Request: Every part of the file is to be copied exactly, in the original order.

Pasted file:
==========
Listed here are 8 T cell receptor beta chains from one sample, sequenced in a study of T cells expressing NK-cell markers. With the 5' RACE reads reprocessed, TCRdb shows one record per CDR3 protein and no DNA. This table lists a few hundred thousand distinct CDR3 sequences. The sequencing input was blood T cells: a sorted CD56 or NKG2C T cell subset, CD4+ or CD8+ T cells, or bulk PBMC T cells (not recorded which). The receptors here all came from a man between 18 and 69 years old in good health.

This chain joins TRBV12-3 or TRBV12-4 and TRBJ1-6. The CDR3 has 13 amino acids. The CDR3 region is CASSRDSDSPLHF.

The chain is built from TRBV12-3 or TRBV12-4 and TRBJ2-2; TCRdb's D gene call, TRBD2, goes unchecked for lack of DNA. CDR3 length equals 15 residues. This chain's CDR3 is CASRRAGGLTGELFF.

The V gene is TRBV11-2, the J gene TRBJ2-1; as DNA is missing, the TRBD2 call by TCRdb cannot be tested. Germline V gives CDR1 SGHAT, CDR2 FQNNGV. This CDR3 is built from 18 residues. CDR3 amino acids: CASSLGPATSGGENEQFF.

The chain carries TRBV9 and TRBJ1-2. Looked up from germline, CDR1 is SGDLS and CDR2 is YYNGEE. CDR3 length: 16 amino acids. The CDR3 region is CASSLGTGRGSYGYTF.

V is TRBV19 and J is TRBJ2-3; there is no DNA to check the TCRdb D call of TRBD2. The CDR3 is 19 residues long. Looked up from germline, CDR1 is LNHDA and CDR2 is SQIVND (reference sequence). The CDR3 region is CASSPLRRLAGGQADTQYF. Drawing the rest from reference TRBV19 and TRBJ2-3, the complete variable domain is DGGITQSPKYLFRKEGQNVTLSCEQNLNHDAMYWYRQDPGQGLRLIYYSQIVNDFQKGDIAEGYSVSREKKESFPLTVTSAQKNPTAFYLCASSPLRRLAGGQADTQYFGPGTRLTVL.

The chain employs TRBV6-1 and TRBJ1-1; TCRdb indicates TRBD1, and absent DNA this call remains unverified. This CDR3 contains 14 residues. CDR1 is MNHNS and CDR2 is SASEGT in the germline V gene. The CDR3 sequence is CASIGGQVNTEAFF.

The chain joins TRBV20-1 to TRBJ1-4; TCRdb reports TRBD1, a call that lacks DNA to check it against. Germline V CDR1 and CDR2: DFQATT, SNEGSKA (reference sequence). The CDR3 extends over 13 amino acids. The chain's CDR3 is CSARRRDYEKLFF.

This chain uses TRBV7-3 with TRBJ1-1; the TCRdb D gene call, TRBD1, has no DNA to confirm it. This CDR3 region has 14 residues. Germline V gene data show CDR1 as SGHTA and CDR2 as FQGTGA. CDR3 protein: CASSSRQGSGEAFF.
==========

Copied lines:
Listed here are 8 T cell receptor beta chains from one sample, sequenced in a study of T cells expressing NK-cell markers. With the 5' RACE reads reprocessed, TCRdb shows one record per CDR3 protein and no DNA. This table lists a few hundred thousand distinct CDR3 sequences. The sequencing input was blood T cells: a sorted CD56 or NKG2C T cell subset, CD4+ or CD8+ T cells, or bulk PBMC T cells (not recorded which). The receptors here all came from a man between 18 and 69 years old in good health.

This chain joins TRBV12-3 or TRBV12-4 and TRBJ1-6. The CDR3 has 13 amino acids. The CDR3 region is CASSRDSDSPLHF.

The chain is built from TRBV12-3 or TRBV12-4 and TRBJ2-2; TCRdb's D gene call, TRBD2, goes unchecked for lack of DNA. CDR3 length equals 15 residues. This chain's CDR3 is CASRRAGGLTGELFF.

The V gene is TRBV11-2, the J gene TRBJ2-1; as DNA is missing, the TRBD2 call by TCRdb cannot be tested. Germline V gives CDR1 SGHAT, CDR2 FQNNGV. This CDR3 is built from 18 residues. CDR3 amino acids: CASSLGPATSGGENEQFF.

The chain carries TRBV9 and TRBJ1-2. Looked up from germline, CDR1 is SGDLS and CDR2 is YYNGEE. CDR3 length: 16 amino acids. The CDR3 region is CASSLGTGRGSYGYTF.

V is TRBV19 and J is TRBJ2-3; there is no DNA to check the TCRdb D call of TRBD2. The CDR3 is 19 residues long. Looked up from germline, CDR1 is LNHDA and CDR2 is SQIVND (reference sequence). The CDR3 region is CASSPLRRLAGGQADTQYF. Drawing the rest from reference TRBV19 and TRBJ2-3, the complete variable domain is DGGITQSPKYLFRKEGQNVTLSCEQNLNHDAMYWYRQDPGQGLRLIYYSQIVNDFQKGDIAEGYSVSREKKESFPLTVTSAQKNPTAFYLCASSPLRRLAGGQADTQYFGPGTRLTVL.

The chain employs TRBV6-1 and TRBJ1-1; TCRdb indicates TRBD1, and absent DNA this call remains unverified. This CDR3 contains 14 residues. CDR1 is MNHNS and CDR2 is SASEGT in the germline V gene. The CDR3 sequence is CASIGGQVNTEAFF.

The chain joins TRBV20-1 to TRBJ1-4; TCRdb reports TRBD1, a call that lacks DNA to check it against. Germline V CDR1 and CDR2: DFQATT, SNEGSKA (reference sequence). The CDR3 extends over 13 amino acids. The chain's CDR3 is CSARRRDYEKLFF.

This chain uses TRBV7-3 with TRBJ1-1; the TCRdb D gene call, TRBD1, has no DNA to confirm it. This CDR3 region has 14 residues. Germline V gene data show CDR1 as SGHTA and CDR2 as FQGTGA. CDR3 protein: CASSSRQGSGEAFF.